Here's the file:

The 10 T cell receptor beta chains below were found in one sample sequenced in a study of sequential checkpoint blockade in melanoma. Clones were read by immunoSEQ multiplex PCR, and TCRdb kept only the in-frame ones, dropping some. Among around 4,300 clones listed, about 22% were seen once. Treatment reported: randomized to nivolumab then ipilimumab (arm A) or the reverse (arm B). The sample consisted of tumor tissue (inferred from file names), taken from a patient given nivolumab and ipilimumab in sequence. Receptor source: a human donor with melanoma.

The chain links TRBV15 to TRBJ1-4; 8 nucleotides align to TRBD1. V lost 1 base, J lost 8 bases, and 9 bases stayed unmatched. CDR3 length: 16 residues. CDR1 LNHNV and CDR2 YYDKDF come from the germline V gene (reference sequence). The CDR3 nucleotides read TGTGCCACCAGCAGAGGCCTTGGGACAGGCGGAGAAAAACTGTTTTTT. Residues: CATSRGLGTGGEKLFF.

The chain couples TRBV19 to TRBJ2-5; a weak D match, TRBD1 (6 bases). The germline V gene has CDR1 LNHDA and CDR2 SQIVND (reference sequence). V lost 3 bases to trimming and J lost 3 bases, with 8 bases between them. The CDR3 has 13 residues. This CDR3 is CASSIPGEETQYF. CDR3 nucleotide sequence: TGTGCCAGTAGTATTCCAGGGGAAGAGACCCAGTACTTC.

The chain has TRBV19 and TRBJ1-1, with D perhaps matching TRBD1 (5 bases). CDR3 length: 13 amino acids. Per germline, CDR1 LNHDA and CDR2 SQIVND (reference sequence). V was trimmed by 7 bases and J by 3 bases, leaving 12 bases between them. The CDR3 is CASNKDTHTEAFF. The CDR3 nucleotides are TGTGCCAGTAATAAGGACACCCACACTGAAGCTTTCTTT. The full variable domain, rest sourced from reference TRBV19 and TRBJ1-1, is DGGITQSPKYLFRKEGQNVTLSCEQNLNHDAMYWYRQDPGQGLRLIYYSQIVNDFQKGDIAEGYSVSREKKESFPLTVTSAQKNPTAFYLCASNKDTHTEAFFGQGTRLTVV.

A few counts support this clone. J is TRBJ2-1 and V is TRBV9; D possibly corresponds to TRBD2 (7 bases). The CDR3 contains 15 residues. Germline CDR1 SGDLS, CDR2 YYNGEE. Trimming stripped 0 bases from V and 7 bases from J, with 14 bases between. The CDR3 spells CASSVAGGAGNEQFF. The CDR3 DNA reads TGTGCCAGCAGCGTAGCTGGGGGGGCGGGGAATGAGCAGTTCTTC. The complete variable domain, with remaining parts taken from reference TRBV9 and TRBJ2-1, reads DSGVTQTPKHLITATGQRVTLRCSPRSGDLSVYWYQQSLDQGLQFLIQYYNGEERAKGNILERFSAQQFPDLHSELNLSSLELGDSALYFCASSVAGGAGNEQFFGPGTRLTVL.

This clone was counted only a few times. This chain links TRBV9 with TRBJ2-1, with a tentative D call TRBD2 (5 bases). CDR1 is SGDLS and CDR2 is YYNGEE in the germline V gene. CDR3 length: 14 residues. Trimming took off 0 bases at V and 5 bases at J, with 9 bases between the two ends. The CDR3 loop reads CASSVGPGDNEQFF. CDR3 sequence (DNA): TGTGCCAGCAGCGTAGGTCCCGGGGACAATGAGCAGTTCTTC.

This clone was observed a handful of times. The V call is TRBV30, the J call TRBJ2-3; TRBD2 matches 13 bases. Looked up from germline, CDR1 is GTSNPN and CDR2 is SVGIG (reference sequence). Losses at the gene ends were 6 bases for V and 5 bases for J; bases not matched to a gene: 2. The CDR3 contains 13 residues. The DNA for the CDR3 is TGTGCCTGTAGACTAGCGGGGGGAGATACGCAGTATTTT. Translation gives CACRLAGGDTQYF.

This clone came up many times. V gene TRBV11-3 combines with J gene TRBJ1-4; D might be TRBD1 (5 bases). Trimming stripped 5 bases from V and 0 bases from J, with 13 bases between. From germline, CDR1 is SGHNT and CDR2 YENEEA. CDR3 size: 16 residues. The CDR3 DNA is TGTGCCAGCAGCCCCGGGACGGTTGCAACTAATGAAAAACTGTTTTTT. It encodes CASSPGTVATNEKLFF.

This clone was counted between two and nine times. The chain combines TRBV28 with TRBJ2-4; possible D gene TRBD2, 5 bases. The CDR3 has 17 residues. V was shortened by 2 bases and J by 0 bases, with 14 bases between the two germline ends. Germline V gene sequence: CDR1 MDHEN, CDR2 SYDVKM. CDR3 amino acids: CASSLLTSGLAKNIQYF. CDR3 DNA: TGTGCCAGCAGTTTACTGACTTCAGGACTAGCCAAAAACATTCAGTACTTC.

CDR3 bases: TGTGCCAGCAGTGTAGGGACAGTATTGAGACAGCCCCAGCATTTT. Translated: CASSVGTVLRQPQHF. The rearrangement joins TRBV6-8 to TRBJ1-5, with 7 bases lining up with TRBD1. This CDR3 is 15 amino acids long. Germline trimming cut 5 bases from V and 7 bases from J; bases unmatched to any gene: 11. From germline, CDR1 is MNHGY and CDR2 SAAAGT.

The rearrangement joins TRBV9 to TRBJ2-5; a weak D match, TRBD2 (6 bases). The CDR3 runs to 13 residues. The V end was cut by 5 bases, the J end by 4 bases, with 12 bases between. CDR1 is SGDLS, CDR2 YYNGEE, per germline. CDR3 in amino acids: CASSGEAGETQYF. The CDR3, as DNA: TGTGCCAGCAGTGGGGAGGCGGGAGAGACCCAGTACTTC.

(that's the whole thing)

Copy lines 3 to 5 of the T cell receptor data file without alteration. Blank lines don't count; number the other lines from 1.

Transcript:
The chain couples TRBV19 to TRBJ2-5; a weak D match, TRBD1 (6 bases). The germline V gene has CDR1 LNHDA and CDR2 SQIVND (reference sequence). V lost 3 bases to trimming and J lost 3 bases, with 8 bases between them. The CDR3 has 13 residues. This CDR3 is CASSIPGEETQYF. CDR3 nucleotide sequence: TGTGCCAGTAGTATTCCAGGGGAAGAGACCCAGTACTTC.

The chain has TRBV19 and TRBJ1-1, with D perhaps matching TRBD1 (5 bases). CDR3 length: 13 amino acids. Per germline, CDR1 LNHDA and CDR2 SQIVND (reference sequence). V was trimmed by 7 bases and J by 3 bases, leaving 12 bases between them. The CDR3 is CASNKDTHTEAFF. The CDR3 nucleotides are TGTGCCAGTAATAAGGACACCCACACTGAAGCTTTCTTT. The full variable domain, rest sourced from reference TRBV19 and TRBJ1-1, is DGGITQSPKYLFRKEGQNVTLSCEQNLNHDAMYWYRQDPGQGLRLIYYSQIVNDFQKGDIAEGYSVSREKKESFPLTVTSAQKNPTAFYLCASNKDTHTEAFFGQGTRLTVV.

A few counts support this clone. J is TRBJ2-1 and V is TRBV9; D possibly corresponds to TRBD2 (7 bases). The CDR3 contains 15 residues. Germline CDR1 SGDLS, CDR2 YYNGEE. Trimming stripped 0 bases from V and 7 bases from J, with 14 bases between. The CDR3 spells CASSVAGGAGNEQFF. The CDR3 DNA reads TGTGCCAGCAGCGTAGCTGGGGGGGCGGGGAATGAGCAGTTCTTC. The complete variable domain, with remaining parts taken from reference TRBV9 and TRBJ2-1, reads DSGVTQTPKHLITATGQRVTLRCSPRSGDLSVYWYQQSLDQGLQFLIQYYNGEERAKGNILERFSAQQFPDLHSELNLSSLELGDSALYFCASSVAGGAGNEQFFGPGTRLTVL.